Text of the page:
These new wireless earbuds not only let you play music, but also customize how the world sounds around you

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doppler female hero
Doppler

Doppler Labs has announced its
first mass-market product, called Here One, which combines Doppler’s
sound-morphing technology with wireless bluetooth earbuds.

Last summer,

Doppler Labs made
noise


in the tech
world by introducing earbuds that didn’t play music, but instead
customized the sounds that were coming from the world around you.
The pitch was that “Here” earbuds would let you turn the bass up
during a concert, or tune out the screeching of cars on the
street.

Doppler racked up a
100,000-person waitlist, a resoundingly successful Kickstarter
campaign, and $17 million in venture capital money. The company
then followed up with a product that
actually delivered
on the bulk of its promises, especially
the music functionality (though the automatic filters were still
a bit raw).

But there was still one main
problem: the buds felt more like a cool gadget you would use
occasionally rather than something you’d put on every day. Though
music lovers were the people initially blown away by the product,
the top things people actually used the Here buds for were the
following, according to CEO Noah Craft:

  1. Dealing with an open
    office.
  2. Commuting.
  3. Amplifying hearing.

These everyday uses weren’t the
buds’ strength when I tested them out, and Doppler seems to have
recognized this. Now the company is aiming at the everyday with
its Here One buds, which will cost $299 when they are released in
November.

The idea is to create a “1-stop”
product, Doppler CEO Noah Kraft tells Business Insider. Doppler
wants you to be able to listen to music, make calls, and so on,
all while being able to take in the sounds you want from the
outside world.


here one dopper
Doppler

Kraft touts a few key features
Here One will have that sets it apart from Doppler’s first
product and traditional bluetooth headphones.

The first is “adaptive
filtering,” meaning in plain English, the filters will be a lot
better and more specific, Kraft promises. They will be able to
target particular sounds “such as human speech, sirens, a crying
baby, a jet engine,” and so on, the company says. I haven’t yet
got a chance to test that element myself.

The second is “layered
listening,” which will let you blend whatever you are listening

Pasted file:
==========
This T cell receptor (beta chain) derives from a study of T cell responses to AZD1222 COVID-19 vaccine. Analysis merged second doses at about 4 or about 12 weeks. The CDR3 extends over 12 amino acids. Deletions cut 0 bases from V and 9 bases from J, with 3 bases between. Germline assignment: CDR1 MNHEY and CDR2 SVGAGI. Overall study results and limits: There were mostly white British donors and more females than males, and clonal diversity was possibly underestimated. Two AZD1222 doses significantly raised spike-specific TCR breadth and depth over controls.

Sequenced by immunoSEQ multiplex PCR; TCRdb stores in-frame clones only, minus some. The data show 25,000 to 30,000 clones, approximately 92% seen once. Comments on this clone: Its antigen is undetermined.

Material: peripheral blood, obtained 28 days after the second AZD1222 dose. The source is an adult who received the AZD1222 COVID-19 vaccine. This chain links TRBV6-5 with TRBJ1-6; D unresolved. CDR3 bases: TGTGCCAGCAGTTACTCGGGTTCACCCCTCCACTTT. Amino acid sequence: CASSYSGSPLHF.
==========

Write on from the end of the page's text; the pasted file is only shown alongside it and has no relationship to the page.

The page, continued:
to with the outside world. The example Kraft gives is being at a
baseball game and having commentary layered over the sounds of
the ball game. When the product initially ships, you won’t be
able to combine the adaptive filters with the sound blending, but
this is actually the prospect I’m most excited about. Imagine
walking around the city with filters set to zap out the sounds of
cars and clanging, while your earbuds blend some pleasant music
with the other sounds of the city. That would be a sublime
product – but we won’t be there yet at launch.

While the bluetooth earbuds
aspect is the biggest new feature for Doppler, Kraft says the
focus of Here One will still be on Doppler’s sound-changing
technology.

“Headphones are such a piece of
commodity tech,” Kraft says, though he adds that Doppler will not
skimp on the quality. They aren’t trying to reinvent the
bluetooth earbud, but rather, create an entirely new type of
device. Think of it more like Amazon’s Echo rather than a
bluetooth speaker.

That said, Doppler will still
have to deliver on the music quality, especially given the type
of early backers the company has attracted. And other companies
have had problems with wireless bluetooth earbuds. One common
issue is battery life. Kraft says the Here Ones will get five
hours (three to four when streaming audio), along with two
additional full charges in the carrying case. Again, we’ll have
to test them to confirm that.

If you’ve tried Doppler’s first
buds, the form factor of the Here Ones will not significantly
change, and will add just one millimeter to its size. Doppler
purposefully left extra room in the initial product, Kraft
says.

We’ll have to hold off judgment
until we get our hands on the prototype, but as of now, it seems
that Doppler is working to address many of our practical concerns
with its first product, while retaining the technology that
allowed the original Here buds to capture the imagination of
music lovers, including big-time backers like Hans Zimmer and
Tiesto.

You can preorder Here Ones
here.

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